Your example about memory use is often confounded by I/O overhead – for something like that about box it seems like it'd be a win to load earlier but defer initialization so you can save memory and setup without a big interactive latency hit. –  Chris Adams Jun 11 '12 at 23:29
    
@Chris, I agree with your points but just wanted to present a case for having an AMD loader present at runtime. I might be worried about too much code executing on startup, whereas you might be worried about latency. Apart from trivial cases, I don't think there's a one-size-fits-all when it comes to performance. And there wouldn't be a latency hit in my example, as all the JS has been loaded, just not 'executed'. –  Paul Grime Jun 11 '12 at 23:32
    
@Brandon, yes that's the gist. Obviously one's mileage varies with the amount of work done in the module's 'factory function'. If there's not much work done, then the benefits are much reduced. But if it's a particularly complex module then delaying execution of that module's 'factory function' until it's actually required could be a boost. Also, the article I linked to mentions the order in which the defines are executed should not always be the order in which they are encountered in the optimised JS file. –  Paul Grime Jun 11 '12 at 23:43
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@PaulGrime: strong agreement on the no one-size-fits-all. No substitute for profiling your app and actually testing different approaches. –  Chris Adams Jul 6 '12 at 13:15
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The only real benefit is if you use modules across sections so there's a benefit to caching modules independently.

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I had the same need, so I created a simple AMD "compiler" for that purpose that does just that. You can get it at https://github.com/amitayh/amd-compiler

Please note that it has many features missing, but it does the job (at least for me). Feel free to contribute to the codebase.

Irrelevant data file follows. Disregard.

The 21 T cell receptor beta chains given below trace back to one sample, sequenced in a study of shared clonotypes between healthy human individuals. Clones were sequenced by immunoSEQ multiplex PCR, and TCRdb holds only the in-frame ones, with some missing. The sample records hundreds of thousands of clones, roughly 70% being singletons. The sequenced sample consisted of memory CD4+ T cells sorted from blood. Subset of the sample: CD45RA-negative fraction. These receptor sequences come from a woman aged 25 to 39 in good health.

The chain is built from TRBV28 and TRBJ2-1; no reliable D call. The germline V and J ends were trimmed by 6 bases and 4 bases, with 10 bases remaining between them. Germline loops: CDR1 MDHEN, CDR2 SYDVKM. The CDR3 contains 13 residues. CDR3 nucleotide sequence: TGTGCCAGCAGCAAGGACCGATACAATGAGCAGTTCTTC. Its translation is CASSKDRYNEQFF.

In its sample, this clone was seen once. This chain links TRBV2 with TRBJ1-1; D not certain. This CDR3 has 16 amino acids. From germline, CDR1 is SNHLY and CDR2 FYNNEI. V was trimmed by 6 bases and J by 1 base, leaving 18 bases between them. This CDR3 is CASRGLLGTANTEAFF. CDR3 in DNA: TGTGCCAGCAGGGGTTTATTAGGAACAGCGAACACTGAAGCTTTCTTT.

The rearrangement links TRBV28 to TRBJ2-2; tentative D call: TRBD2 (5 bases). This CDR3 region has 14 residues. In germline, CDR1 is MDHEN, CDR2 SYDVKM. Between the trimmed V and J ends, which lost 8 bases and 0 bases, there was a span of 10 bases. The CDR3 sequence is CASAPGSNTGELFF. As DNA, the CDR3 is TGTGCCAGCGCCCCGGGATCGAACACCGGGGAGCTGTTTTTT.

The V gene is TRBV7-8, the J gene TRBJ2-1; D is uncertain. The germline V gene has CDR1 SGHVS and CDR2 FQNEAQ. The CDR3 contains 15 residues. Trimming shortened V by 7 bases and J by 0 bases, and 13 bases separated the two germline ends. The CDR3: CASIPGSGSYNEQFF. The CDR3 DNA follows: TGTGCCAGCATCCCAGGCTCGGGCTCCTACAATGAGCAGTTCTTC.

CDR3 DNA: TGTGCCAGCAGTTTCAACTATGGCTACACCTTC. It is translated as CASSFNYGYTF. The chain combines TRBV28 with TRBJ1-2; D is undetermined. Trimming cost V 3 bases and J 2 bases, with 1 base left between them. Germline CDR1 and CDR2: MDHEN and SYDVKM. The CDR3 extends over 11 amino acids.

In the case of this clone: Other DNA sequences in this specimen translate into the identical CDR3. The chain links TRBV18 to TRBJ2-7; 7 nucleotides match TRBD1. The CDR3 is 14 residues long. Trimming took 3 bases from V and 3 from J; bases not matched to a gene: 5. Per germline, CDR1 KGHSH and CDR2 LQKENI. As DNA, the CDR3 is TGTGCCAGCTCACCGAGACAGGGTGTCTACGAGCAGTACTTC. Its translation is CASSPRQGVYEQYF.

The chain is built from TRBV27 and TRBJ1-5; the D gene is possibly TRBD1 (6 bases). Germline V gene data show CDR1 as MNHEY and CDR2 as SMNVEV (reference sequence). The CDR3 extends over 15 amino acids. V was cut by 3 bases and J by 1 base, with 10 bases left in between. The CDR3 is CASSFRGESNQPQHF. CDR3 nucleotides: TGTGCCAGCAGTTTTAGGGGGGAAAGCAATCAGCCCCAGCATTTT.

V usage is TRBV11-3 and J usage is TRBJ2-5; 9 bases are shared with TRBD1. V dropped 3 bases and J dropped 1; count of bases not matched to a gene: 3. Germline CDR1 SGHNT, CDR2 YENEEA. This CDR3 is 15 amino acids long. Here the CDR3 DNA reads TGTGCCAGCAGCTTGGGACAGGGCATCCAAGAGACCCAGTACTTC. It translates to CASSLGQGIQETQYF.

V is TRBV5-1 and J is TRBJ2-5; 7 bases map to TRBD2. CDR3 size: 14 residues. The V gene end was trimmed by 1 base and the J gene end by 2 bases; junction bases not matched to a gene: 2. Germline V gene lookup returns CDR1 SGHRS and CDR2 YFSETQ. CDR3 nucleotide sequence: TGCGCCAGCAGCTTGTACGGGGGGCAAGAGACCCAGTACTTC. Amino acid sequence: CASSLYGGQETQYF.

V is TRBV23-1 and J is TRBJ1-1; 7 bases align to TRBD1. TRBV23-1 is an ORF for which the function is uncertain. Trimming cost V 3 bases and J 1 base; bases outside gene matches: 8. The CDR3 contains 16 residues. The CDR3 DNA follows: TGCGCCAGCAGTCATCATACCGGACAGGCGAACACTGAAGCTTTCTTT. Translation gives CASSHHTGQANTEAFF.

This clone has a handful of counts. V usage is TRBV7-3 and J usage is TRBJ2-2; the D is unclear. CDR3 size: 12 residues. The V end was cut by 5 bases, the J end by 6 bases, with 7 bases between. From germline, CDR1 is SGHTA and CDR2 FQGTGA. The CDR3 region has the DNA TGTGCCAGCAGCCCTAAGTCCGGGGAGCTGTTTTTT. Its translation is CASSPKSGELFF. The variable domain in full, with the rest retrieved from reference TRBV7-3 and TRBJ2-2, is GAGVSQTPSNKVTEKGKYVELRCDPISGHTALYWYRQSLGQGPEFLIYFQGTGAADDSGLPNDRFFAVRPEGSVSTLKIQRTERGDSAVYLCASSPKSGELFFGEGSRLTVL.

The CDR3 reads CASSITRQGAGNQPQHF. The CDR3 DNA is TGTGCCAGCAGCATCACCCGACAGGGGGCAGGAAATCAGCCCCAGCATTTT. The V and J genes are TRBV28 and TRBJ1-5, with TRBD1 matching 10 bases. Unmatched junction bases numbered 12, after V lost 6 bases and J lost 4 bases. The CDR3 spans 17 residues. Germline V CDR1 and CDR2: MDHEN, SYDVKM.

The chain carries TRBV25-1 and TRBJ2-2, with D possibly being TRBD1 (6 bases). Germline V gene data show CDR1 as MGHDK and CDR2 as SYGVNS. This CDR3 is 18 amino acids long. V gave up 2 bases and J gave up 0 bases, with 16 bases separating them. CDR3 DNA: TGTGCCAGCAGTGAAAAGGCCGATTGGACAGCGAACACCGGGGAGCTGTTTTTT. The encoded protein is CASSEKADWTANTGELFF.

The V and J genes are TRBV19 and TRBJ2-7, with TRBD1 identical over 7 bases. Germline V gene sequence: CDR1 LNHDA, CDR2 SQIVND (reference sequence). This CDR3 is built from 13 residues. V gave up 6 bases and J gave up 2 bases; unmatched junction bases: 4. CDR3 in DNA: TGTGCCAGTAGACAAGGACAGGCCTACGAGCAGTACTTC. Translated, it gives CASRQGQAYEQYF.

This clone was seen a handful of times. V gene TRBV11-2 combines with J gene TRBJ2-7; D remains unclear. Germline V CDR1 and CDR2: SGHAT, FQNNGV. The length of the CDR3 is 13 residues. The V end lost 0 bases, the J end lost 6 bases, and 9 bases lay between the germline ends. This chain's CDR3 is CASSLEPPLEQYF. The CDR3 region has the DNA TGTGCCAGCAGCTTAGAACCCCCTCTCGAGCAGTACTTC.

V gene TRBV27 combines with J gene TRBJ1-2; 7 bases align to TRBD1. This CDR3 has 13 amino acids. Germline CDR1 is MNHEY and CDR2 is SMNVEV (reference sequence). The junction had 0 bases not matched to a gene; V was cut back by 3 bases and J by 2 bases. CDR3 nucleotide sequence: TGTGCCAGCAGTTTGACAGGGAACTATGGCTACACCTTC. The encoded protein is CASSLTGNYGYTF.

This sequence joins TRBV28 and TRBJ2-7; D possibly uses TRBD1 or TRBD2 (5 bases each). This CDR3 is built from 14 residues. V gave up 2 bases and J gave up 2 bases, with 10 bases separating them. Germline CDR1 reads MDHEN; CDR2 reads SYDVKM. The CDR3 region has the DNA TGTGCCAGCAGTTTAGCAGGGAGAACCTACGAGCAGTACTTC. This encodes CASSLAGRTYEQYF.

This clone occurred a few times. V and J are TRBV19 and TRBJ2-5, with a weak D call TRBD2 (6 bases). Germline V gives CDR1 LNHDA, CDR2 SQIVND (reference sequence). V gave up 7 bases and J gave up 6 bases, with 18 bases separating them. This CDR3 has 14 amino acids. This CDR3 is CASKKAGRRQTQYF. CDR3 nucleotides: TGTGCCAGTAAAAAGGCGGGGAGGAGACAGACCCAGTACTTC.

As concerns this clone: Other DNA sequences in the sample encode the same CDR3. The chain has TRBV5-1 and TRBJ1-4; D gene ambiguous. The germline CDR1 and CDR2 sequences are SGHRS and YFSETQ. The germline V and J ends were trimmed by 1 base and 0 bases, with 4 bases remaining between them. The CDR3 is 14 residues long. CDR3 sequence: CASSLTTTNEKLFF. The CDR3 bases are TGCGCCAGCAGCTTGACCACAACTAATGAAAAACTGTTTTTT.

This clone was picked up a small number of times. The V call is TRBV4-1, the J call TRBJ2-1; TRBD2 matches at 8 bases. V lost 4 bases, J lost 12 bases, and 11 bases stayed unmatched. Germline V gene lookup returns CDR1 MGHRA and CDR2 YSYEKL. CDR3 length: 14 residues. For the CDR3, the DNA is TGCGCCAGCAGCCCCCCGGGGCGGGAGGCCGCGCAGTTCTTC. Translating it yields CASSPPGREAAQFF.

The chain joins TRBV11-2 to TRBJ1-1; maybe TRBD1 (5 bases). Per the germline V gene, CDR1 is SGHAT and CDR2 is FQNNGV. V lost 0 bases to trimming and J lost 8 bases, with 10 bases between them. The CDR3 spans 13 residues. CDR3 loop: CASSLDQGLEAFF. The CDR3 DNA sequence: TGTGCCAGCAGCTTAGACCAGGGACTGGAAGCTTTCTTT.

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In case you compile you code with require.js into a single large file for production, you can use almond.js to completely replace require.

Almond only handles the module references management not the loading itself which is no longer needed.

Be careful of the restrictions almond imposes in order to work

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There is no reason why there couldn't be a build tool such as the one you propose.

The last time* I looked at the optimizer's output, it converted the modules to explicitly named modules, and then concatenated those together. It relied on require itself to make sure that the factory functions were called in the right order, and that the proper module objects were passed around. To build a tool like you want, you would have to explicitly linearize the modules -- not impossible, but a lot more work. That's probably why it hasn't been done.

I believe** that the optimizer has a feature to automatically include require itself (or almond) into the built file, so that you only have to have one download. That would be larger than the output of the build tool you want, but otherwise the same.

If there was a build tool that produced the kind of output you're asking for, It would have to be more careful, in case of the synchronous require, the use of exports instead of return, and any other CommonJS compatibility features.

*That was a few years ago. 2010, I think.

**But can't seem to find it right now.